India’s key strategic interests involve countering China’s growing military and economic power in Asia, cooperating with partners to promote regional security, and protecting the sea lanes in the Indian Ocean. This requires a capable Indian military establishment; thus, raising the question: how effective is the military training and education provided to the Indian armed forces? How does the Indian Army perceive the threat from Pakistan and China? What is the attitude of the Indian military establishment towards state and security issues? And what are the implications of these factors on India's military doctrine, New Delhi's strategic outlook, and the future of India-U.S. defense relations?

Carnegie India hosted David O. Smith to discuss the attitudes and values within the Indian Army based on his study on the Defence Staff Services College. The discussion was moderated by Srinath Raghavan.

Discussion Highlights

  • Pedagogy, Joint Training and Nuclear Weapons: Participants argued that the Defence Staff Services College (DSSC) used an outdated pedagogical approach that restricted useful learning and inhibited critical thinking. They pointed out that the DSSC emphasized on rote memorization and the regurgitation of factual information. Participants debated whether the DSSC concentrated on the tactical rather than the operational aspect of warfare and if the institution propagated the inflexible application of the doctrinal principles at the expense of innovative thinking. Participants held that the DSSC evaluated students for their potential for further promotion within the Army, rather than concentrating on providing a broad-based military education. They noted that despite the college being established as a tri-service institution, joint training was poorly implemented. In addition to this, participants also advanced that there was a lack of emphasis on nuclear issues at the DSSC and the overall attitude of the military towards nuclear weapons was based on the doctrinal premise that Pakistan would initiate the use nuclear weapons in the event of a war.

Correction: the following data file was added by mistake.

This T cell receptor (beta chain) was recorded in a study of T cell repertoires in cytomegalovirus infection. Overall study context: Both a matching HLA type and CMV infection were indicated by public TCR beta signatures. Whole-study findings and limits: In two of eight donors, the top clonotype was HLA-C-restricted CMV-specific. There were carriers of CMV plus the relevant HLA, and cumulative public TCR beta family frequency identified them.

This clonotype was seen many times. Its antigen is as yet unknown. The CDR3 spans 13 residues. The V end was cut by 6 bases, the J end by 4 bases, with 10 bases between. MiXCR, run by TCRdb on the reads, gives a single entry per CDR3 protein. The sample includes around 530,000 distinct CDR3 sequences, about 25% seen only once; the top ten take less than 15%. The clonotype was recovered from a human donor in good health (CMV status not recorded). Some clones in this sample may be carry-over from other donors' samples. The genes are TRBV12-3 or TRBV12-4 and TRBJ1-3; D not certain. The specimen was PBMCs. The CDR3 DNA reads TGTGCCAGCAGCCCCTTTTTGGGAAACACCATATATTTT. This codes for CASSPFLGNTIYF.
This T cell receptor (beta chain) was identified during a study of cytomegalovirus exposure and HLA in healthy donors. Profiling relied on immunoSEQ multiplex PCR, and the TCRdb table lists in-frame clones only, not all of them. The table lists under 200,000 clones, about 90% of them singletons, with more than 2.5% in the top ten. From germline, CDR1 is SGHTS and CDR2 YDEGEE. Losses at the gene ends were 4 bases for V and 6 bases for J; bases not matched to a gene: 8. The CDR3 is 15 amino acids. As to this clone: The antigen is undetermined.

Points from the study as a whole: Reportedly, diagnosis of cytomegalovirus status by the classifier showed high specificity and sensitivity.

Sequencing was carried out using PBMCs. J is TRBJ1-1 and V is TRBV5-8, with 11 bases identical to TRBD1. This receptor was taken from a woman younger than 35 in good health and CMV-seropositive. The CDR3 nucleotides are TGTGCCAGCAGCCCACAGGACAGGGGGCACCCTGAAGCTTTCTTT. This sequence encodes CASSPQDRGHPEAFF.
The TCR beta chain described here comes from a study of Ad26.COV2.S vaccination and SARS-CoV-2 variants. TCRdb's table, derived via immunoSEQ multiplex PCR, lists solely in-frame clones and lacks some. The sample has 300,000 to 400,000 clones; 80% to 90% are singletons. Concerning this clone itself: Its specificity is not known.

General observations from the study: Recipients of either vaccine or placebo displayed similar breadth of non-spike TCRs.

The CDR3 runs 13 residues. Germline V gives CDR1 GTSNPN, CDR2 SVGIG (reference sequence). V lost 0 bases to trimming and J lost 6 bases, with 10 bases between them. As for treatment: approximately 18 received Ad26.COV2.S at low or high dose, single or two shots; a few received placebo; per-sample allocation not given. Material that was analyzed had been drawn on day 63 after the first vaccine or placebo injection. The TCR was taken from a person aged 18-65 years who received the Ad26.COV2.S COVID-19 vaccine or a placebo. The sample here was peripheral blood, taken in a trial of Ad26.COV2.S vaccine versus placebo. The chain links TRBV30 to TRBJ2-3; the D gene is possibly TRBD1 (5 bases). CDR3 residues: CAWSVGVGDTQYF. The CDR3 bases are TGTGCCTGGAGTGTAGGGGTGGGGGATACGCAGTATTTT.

• Perceptions within the Army: Participants discussed if the Indian Army followed its most basic tenet of sub-conventional operations in Jammu & Kashmir i.e., WHAM (Winning Hearts And Minds) in earnest, considering that the extrajudicial killings of militants was sometimes considered to be an unspoken feature of the doctrine. In such a manner, militants are not perceived as misguided citizens of India, but rather traitors who deserve harsh punishment. Participants also put forth their findings that indicated the persistence of high levels of mistrust and a thinly veiled hostility towards United States within the Indian military. Their findings also indicated that although the Indian military perceived China to be India’s main threat, there was a reluctance to characterize Beijing as the enemy. Participants concluded that the Indian military had confidence that issues along the Sino-Indian border could be solved amicably.
     
  • The Indian State and the Military Establishment: Participants observed that since independence, a de facto social contract had emerged where the Indian military maintained a high level of autonomy in internal organizational matters, but the government did not involve it on most defense and national security decisions. This has resulted in a poor level of military expertise in the Indian bureaucracy, but participants argued that the armed forces were willing to accept the status quo as it gave them access to budgets, emoluments, and complete autonomy in most cases.

  • Implications for the United States: Participants debated if the India and the United States could truly become strategic partners given the many friction points in the relationship. Here, they highlighted India’s arsenal of Russian military equipment and the strain it places on interoperability between the two militaries. Further, participants explored the notion of whether India’s armed forces would perform adequately in a future war with Pakistan or China - the underlying consideration here is that India’s strategic value to the United States is at least partially dependent on Washington’s assessment on whether India’s military is combat effective. Participants also warned that the situation in Kashmir and the perennial threat of an India-Pakistan conflict going nuclear could serve as impediments to U.S.-India ties.

This event summary was prepared by Siddharth Abraham Srikanth, a research intern at Carnegie India.